I've not really written much about literature lately. The Booker prize came and went - though I mused on writing something about "youth" and writing given Eleanor Catton's success. You have to be impressed; and its a book I hope to get round to over Christmas. My 2nd novel "Lineage" was written in 1994-5 and shortlisted for the Lichfield Prize that year for unpublished novels, when I was in my late 20s. A semi-autobiographical, semi-fictional literary mystery I was amazed that anyone outside my immediate friends and family had read and liked it, so it was an important work for me. I'm puzzled in retrospect how I didn't manage to make more of this. The one London agent I sent it to was, I seem to remember, pretty snobbishly dismissive of a novel set in the Midlands. I didn't send it anywhere else (I was already writing something more er...cosmopolitan.) So not only well done to Eleanor, but "wow" I think. If writing is a long road, I sometimes think it depends where you start out from, and where you stop along the way - in life, as in literature.
Last night, a little bit of my literary past returned, when I saw Richard Price and the other "Last Men on Mercury" read at the Anthony Burgess Foundation. Richard, a Facebook friend I was meeting for the first time, reminded me that I'd written years ago about receiving "Contraflow on the Superhighway" months after ordering it: an apparently rare critical mention of the Informationists after the fact. Talking with a friend in the pub afterwards we were discussing how quickly we all forget the nights, the writers, the concepts that happen in our D.I.Y. culture - and how important it is to document what might appear ephemeral now, but history might show to be anything but. This blog's role, if it has one, is, at least partly to be something of that documentation - and its longevity is probably as important as anything I might write here day to day. More about Informationism here.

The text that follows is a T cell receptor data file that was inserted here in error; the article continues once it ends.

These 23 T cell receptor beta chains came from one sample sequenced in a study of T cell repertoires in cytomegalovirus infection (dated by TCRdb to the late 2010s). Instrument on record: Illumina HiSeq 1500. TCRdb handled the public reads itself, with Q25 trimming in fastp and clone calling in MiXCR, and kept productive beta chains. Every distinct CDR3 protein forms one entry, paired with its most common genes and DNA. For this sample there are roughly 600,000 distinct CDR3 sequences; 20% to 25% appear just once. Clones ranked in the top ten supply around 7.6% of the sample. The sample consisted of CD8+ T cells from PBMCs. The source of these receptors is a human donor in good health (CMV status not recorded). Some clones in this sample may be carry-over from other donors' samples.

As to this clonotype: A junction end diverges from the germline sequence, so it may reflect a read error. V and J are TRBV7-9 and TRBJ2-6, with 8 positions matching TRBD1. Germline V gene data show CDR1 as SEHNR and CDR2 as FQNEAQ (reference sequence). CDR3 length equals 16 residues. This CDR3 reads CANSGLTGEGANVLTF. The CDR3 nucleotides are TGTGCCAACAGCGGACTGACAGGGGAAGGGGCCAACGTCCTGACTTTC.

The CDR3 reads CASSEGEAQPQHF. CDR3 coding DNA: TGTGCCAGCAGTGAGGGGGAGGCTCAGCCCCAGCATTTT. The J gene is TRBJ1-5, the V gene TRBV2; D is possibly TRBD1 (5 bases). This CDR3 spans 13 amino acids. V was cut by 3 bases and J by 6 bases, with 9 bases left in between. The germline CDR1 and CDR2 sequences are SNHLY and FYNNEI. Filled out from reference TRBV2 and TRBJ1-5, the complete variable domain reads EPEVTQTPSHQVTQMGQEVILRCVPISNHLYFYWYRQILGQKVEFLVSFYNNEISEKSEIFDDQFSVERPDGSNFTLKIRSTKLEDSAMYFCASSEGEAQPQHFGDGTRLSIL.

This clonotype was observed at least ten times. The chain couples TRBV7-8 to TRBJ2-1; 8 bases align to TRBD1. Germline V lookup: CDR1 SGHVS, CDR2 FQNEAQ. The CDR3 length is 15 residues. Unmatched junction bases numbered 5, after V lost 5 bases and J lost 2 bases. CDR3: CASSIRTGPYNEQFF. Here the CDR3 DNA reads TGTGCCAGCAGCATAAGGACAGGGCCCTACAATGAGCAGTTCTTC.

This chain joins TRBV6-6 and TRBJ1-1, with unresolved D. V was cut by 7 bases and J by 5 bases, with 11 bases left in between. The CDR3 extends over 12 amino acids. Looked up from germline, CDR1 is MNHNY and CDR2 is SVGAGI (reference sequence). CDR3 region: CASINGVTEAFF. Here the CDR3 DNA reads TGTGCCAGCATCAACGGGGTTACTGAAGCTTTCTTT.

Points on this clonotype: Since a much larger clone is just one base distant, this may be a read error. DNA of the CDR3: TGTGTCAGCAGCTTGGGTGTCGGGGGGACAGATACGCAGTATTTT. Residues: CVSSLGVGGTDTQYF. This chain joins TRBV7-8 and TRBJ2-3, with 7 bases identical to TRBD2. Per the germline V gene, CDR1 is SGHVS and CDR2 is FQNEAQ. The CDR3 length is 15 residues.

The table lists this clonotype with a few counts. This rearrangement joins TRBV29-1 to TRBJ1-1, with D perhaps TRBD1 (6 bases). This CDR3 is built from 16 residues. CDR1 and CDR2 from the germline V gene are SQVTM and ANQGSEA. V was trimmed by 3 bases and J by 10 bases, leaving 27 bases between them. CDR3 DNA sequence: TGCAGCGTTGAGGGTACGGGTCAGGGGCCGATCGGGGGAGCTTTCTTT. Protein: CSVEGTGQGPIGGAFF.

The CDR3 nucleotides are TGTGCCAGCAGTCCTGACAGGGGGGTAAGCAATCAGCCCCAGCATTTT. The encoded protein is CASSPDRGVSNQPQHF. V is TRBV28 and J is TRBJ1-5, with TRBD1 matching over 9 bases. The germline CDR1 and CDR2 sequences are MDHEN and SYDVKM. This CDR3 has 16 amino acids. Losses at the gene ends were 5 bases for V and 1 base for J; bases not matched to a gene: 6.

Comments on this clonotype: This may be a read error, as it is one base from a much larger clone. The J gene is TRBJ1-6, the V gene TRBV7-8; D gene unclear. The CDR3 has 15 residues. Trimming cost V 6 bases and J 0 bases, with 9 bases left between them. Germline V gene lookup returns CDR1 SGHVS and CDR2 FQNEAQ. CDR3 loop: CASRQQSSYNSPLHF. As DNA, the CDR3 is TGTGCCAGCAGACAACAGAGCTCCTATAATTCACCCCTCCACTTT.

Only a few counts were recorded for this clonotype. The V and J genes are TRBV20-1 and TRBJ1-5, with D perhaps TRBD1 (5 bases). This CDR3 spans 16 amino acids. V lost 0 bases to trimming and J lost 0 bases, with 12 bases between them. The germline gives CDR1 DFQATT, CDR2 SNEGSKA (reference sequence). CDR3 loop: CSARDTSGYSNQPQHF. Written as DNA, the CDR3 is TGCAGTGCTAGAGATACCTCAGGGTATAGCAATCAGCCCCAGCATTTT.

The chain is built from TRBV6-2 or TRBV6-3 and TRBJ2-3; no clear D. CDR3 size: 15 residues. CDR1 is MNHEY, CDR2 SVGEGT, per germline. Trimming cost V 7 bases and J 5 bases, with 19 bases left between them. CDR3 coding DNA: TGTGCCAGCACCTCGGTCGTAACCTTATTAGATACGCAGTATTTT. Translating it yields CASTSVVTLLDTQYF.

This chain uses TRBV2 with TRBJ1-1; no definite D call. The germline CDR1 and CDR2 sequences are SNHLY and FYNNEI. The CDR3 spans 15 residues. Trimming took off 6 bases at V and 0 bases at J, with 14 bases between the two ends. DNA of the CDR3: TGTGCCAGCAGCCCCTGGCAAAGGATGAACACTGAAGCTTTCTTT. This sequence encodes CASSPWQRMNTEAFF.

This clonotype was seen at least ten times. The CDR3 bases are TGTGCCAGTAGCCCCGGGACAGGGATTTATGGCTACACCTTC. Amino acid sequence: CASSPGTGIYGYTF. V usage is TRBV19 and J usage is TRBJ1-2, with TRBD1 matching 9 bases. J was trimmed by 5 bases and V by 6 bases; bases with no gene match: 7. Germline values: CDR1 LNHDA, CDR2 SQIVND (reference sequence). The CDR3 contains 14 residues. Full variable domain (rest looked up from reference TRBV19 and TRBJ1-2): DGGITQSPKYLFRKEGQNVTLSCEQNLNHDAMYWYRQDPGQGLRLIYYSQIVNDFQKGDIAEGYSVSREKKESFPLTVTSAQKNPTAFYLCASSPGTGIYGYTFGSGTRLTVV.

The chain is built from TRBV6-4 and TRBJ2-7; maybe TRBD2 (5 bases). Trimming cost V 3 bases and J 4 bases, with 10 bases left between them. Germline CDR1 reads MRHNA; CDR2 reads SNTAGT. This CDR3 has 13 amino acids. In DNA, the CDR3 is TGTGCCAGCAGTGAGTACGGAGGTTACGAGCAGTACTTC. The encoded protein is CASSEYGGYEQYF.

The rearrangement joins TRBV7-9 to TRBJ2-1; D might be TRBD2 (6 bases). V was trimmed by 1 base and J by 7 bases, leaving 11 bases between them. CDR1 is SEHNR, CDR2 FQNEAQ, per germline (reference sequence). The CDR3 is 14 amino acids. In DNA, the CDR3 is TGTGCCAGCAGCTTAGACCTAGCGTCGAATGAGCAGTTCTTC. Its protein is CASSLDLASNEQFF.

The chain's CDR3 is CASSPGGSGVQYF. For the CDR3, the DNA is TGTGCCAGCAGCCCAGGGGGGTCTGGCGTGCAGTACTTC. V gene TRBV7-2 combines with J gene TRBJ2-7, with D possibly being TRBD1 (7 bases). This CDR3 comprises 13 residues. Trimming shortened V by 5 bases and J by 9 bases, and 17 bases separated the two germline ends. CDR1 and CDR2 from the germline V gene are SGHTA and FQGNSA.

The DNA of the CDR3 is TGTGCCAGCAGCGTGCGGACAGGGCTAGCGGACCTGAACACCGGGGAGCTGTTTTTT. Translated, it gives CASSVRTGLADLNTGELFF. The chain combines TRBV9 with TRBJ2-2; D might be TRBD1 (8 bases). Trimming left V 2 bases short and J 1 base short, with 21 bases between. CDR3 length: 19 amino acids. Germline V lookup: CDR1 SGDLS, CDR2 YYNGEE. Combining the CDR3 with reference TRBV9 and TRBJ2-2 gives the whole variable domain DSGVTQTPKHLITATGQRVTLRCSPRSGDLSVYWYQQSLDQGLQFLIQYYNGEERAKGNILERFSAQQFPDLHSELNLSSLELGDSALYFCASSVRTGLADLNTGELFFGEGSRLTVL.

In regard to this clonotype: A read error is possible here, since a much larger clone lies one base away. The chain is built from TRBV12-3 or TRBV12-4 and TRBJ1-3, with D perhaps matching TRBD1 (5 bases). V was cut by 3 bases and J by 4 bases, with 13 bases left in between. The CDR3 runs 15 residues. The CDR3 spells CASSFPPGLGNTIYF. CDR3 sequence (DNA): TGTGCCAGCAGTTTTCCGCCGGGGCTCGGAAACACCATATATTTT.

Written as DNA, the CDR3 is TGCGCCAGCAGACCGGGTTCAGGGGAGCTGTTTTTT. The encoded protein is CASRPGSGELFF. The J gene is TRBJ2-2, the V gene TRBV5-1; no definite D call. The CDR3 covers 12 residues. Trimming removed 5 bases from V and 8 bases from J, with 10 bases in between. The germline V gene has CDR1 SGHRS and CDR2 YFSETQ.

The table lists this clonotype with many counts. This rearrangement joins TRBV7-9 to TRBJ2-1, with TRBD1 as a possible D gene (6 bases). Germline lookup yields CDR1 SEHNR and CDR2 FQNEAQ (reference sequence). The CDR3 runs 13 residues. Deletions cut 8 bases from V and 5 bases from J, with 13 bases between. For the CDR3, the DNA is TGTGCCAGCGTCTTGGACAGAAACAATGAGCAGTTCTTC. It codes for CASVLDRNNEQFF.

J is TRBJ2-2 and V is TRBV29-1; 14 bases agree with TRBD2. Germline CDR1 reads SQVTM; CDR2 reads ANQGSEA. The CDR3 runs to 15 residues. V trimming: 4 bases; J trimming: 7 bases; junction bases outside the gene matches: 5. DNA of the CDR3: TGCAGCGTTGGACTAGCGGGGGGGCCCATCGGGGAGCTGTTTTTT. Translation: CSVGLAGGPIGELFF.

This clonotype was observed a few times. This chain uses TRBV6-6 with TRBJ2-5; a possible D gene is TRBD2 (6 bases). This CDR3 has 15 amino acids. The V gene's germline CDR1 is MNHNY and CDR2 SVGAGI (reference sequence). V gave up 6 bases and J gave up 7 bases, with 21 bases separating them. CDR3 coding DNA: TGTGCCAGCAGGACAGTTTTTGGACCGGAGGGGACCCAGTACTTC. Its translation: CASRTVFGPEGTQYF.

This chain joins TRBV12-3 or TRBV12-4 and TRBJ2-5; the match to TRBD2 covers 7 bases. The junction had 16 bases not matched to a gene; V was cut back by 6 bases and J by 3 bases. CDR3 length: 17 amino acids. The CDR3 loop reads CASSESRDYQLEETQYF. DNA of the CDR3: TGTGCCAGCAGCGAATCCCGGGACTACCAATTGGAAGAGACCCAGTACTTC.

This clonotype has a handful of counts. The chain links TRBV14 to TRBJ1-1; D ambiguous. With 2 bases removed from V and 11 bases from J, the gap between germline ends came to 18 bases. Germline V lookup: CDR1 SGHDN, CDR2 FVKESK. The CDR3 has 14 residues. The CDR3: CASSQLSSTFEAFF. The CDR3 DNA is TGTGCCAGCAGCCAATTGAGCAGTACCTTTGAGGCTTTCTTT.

Last night's event saw the group of Scottish poets paying due tribute to the wonderful Edwin Morgan and began with a reading of his "First Men on Mercury" poem and ended with extracts from his "Video Box." The thing about Morgan is that every clever idea you've ever had about poetry, chances are Morgan has already had it. In between these bookends, we had five readings for a rich varied night that covered childhood wonder, Orpheus, Icarus and much more. For me, informationism always seemed to be important for its offering of permission; something that Morgan's work also gives us.
As ever there's the almost daily fizz and buzz of the literary world and it feels quite hard to take an interest when you're struggling to find the time to as much as write up or revise a poem. I always find magazines the best way to read what's out there, but been a little disappointed by the poems themselves in recent issues Poetry, the Rialto and Poetry Review, as well as the shortlisted poems for the Manchester Poetry Prize. So it was joy to read "Flippers" by Bobby Parker in Charlotte Henson's online magazine, "Astronaut." I don't think I've read a better poem all year.
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